I visited Saratoga Springs as a 15-year-old on a 4-H trip of some stripe. I suppose it had to do with Horse Bowl or another equine-related activity. It was meant to be a treat, spending the day at this classic horse-racing center.
I don't remember how we got there, or why we were sitting in a dining room listening to some adult talk about something or another. For seemingly eternity.
But what I do remember, with vivid, visceral detail? The sensation of the tiny packet of catsup between my restless fingers. I flipped that packet between my fingers the way a magician moves a coin from knuckle to knuckle. It had a particular squeezy resistance to pressure when I flexed a fist.
And then it didn't.
A small packet of catsup, I have every recollection, can be propelled by hand to a distance of two banquet tables.
The teaspoon of tomato-based condiment can, demonstrably, touch base with at least five innocent bystanders. And for the remainder of that day in Saratoga Springs was divided into thirds: first third: horror and mortification. Second third: silent apology. Third third: suppressed hysteria.
I competed in a horse show at Skidmore College when I was in college. I don't remember anything about the horse I rode, or how I performed, but I can recall exactly the swoop and sway of the car on its way. The upperclassman driving us in his car talked to his audience of student sardines with liberal use of both hands, regardless the conditions of the road.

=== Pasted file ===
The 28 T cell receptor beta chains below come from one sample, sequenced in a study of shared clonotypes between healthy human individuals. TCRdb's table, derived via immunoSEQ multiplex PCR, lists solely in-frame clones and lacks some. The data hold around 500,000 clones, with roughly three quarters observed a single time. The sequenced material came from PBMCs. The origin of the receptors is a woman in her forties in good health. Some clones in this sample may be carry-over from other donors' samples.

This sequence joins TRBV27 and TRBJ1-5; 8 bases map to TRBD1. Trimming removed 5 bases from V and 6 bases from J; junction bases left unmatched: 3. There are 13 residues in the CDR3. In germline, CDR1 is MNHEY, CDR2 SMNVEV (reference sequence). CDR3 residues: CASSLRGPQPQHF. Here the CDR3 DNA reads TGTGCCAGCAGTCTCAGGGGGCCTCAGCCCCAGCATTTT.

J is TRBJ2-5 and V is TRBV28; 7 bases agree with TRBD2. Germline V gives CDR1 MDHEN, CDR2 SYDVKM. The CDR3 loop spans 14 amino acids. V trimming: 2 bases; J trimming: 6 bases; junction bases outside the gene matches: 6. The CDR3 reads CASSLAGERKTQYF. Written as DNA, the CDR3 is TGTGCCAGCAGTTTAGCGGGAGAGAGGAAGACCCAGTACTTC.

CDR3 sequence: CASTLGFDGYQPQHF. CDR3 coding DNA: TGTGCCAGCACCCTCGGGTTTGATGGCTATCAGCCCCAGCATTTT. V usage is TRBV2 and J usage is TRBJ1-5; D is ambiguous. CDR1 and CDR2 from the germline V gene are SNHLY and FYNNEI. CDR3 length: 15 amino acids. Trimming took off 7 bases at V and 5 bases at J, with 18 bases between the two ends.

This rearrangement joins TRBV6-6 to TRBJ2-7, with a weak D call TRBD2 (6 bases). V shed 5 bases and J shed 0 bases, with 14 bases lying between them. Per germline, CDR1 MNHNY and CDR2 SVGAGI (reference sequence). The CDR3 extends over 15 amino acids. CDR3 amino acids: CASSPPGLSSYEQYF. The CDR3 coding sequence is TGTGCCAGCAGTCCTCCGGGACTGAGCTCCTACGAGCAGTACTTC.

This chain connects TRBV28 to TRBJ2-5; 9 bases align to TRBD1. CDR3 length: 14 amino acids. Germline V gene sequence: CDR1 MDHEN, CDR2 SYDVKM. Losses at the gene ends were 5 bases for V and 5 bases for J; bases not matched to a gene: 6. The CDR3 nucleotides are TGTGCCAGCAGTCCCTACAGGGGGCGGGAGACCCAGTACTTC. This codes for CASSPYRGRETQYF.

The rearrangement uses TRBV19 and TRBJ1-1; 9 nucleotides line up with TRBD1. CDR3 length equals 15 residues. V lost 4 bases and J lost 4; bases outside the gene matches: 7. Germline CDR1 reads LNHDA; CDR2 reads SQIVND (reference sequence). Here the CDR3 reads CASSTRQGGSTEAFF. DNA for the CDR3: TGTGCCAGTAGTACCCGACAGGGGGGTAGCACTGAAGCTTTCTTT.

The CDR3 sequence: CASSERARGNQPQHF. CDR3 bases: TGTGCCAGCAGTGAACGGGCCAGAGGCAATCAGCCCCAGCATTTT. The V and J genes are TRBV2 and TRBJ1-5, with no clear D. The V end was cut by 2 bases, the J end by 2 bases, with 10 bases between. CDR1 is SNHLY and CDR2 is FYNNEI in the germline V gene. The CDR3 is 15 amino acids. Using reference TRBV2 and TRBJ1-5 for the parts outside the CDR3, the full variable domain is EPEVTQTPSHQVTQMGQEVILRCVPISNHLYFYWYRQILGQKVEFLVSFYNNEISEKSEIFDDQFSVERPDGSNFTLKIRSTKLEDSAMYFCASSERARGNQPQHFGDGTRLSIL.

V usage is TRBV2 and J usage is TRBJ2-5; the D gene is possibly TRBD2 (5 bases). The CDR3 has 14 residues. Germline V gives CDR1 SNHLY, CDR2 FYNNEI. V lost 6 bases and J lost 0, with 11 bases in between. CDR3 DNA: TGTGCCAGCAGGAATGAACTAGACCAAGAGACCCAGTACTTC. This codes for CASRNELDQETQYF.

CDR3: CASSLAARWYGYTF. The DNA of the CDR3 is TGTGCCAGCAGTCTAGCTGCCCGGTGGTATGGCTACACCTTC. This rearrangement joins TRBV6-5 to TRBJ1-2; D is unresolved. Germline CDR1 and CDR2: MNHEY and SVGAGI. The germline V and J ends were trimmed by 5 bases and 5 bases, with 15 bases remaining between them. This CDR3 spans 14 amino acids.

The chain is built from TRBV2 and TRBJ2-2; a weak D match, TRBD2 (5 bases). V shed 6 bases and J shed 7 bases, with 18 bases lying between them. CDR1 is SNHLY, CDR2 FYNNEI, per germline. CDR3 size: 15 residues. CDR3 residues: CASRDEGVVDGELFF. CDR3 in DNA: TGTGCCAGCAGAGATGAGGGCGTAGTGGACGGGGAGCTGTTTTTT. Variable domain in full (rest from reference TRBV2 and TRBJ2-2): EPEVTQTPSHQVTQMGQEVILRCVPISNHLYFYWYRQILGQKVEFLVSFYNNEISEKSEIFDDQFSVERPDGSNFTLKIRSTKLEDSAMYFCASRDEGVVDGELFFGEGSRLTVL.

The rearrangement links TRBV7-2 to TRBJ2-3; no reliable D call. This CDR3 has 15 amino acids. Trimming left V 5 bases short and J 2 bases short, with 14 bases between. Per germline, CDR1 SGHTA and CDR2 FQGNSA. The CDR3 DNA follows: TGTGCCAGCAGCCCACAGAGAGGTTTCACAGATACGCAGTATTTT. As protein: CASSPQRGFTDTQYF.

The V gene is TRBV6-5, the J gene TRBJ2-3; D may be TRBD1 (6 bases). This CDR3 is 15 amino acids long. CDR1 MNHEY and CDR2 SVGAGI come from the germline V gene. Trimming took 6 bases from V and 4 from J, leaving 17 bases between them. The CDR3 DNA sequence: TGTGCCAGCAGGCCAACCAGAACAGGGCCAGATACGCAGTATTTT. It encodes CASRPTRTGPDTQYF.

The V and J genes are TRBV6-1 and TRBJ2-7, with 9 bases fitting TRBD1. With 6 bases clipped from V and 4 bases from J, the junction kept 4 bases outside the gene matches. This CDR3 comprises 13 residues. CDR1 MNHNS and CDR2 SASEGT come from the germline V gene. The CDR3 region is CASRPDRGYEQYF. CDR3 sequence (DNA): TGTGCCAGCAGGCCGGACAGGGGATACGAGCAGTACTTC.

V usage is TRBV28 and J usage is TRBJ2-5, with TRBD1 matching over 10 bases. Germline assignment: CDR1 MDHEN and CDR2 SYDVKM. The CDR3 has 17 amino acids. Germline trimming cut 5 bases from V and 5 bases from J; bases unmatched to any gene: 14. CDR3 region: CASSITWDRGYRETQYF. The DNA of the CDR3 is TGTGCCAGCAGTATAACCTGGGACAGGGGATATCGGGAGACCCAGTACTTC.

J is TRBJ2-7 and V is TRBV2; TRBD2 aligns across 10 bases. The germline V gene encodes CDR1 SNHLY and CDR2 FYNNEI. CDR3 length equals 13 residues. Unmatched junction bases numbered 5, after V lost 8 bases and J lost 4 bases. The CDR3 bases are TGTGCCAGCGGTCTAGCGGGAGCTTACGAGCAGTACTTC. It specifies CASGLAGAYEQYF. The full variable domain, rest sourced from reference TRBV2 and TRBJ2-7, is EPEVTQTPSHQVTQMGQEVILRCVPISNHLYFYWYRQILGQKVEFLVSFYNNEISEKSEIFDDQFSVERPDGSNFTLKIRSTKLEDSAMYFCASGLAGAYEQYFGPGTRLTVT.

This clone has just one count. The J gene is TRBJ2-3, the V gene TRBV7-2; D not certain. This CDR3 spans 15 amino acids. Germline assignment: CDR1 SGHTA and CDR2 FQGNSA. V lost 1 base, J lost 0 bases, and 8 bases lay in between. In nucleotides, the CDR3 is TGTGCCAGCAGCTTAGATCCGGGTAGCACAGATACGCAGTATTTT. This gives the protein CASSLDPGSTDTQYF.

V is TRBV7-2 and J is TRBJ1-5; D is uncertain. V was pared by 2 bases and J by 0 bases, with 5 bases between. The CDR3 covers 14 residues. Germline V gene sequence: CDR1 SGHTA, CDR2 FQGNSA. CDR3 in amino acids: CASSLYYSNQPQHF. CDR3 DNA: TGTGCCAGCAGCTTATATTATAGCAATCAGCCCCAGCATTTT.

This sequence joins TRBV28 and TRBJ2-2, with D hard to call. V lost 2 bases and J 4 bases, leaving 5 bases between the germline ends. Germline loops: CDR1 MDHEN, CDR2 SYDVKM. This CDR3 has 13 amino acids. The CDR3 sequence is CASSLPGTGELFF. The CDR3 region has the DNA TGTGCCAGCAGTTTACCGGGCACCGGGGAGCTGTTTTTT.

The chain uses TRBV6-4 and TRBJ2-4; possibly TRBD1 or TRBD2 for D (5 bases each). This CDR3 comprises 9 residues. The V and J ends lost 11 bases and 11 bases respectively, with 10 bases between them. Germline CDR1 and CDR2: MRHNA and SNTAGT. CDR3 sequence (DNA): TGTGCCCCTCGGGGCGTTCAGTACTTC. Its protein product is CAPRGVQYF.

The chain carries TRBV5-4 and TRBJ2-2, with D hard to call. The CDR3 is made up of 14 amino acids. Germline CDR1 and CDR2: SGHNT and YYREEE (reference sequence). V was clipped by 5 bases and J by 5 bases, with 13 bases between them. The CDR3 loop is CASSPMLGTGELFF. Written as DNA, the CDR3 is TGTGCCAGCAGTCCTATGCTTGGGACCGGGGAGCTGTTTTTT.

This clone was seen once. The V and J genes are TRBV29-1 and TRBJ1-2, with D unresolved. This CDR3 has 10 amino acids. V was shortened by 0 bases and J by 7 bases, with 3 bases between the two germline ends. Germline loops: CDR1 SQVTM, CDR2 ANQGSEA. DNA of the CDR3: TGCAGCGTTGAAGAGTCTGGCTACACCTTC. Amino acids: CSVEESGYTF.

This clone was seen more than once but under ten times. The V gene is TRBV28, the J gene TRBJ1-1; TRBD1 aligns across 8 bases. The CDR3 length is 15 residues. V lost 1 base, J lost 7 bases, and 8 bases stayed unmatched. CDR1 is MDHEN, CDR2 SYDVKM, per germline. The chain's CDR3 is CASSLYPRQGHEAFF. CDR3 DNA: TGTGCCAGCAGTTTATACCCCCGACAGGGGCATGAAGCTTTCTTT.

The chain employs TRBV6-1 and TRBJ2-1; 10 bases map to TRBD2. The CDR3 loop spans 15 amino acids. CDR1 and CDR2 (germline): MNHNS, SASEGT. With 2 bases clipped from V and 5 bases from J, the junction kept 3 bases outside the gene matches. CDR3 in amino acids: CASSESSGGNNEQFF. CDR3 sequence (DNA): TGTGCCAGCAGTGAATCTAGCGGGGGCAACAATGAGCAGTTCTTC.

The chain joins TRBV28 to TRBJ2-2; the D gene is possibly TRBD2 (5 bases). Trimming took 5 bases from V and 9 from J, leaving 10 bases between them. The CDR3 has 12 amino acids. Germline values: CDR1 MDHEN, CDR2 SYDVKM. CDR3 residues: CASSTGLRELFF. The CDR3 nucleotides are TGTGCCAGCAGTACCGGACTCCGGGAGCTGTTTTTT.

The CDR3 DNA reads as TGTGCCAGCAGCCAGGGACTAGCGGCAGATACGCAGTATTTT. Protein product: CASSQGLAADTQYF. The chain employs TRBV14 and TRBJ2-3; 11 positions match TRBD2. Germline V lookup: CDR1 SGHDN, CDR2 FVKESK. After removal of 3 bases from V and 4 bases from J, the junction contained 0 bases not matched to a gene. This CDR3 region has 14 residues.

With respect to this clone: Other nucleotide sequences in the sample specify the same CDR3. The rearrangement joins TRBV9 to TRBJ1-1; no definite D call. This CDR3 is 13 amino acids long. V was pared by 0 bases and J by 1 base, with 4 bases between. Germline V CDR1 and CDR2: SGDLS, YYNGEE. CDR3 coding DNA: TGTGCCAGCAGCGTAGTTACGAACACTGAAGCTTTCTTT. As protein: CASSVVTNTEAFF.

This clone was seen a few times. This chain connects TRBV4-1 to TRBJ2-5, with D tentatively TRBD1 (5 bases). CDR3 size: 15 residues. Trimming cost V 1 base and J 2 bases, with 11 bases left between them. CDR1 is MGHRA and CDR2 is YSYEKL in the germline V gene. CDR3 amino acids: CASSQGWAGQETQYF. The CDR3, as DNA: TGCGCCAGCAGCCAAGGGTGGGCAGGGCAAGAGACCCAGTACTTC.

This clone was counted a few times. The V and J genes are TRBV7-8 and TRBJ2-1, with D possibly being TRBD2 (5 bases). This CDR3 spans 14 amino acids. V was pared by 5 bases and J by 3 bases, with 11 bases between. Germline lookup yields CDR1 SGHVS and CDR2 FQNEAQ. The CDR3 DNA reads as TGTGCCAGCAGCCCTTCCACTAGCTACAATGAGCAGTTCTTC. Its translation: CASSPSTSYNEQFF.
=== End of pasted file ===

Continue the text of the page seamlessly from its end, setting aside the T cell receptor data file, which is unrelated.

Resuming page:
This time, the trip Saratoga Springs was just delightful.
A pleasant drive. The Saratoga Lake Yacht Club welcomed us with extraordinary warmness, our visit to the racetrack was unmarred by condiment incident, and we came home with the sailing equivalent of blue ribbons...
The Would-Be Farm has had a wet 2021 summer. The grass grows like weeds. The weeds grow even faster. But the flowers have been pretty glorious, honestly.
Last year, my long-suffering sister agreed to start some of my eccentric seed choices. In March, when gardeners in the North Country begin to stare longingly at anything green in hopes that it might be alive, grow-table real estate is valuable. It was a generous offer.
So I sent packets of ground cherry seeds, monarda seeds, borage seeds with my hope.
The ground cherries refused en mass to start, and the borage, once started, too closely resembled a weed and in June was twice accidentally whacked and gave in to entropy without fuss.
But monarda –– monarda was the standout: each seed sprouted and refused to be cowed by last summer's drought.
Back in April in that first plague year, under the grow-lights, my sister sister looked at the monarda starts with suspicion. "Are these," she asked me dubiously, "bee-balm?"
Me, consulting the inter webs: Um, yes.
No wonder these seeds had sprouted: the stuff had taken over a whole corner of her flower-garden. I could have as much as I like yanked out of her garden. For crying out loud.
Sure enough. Those wee four-leafed starters from last year turned into thigh-high big bursts of vivid color: clear red, pink, deep fuschia. The scent is a bit like oregano, strong and –– allegedly –– unappealing to some of the hungry natives of the Would-Be.
I don't know if deer and rabbits and porcupine and woodchucks and all will continue to avoid the plantings. It's all one big experiment. I've put tasty fruit trees in the midst of all that color, hiding them among the strong scent and bright color until they are tall enough to avoid the predators themselves.
Meanwhile, call them bee balm or Monarda, them what you will, the flowerbeds are hugely popular with the pollinators
We'll see if they take over the orchard. We'll see if they protect fruit trees. Knock wood, we'll see.
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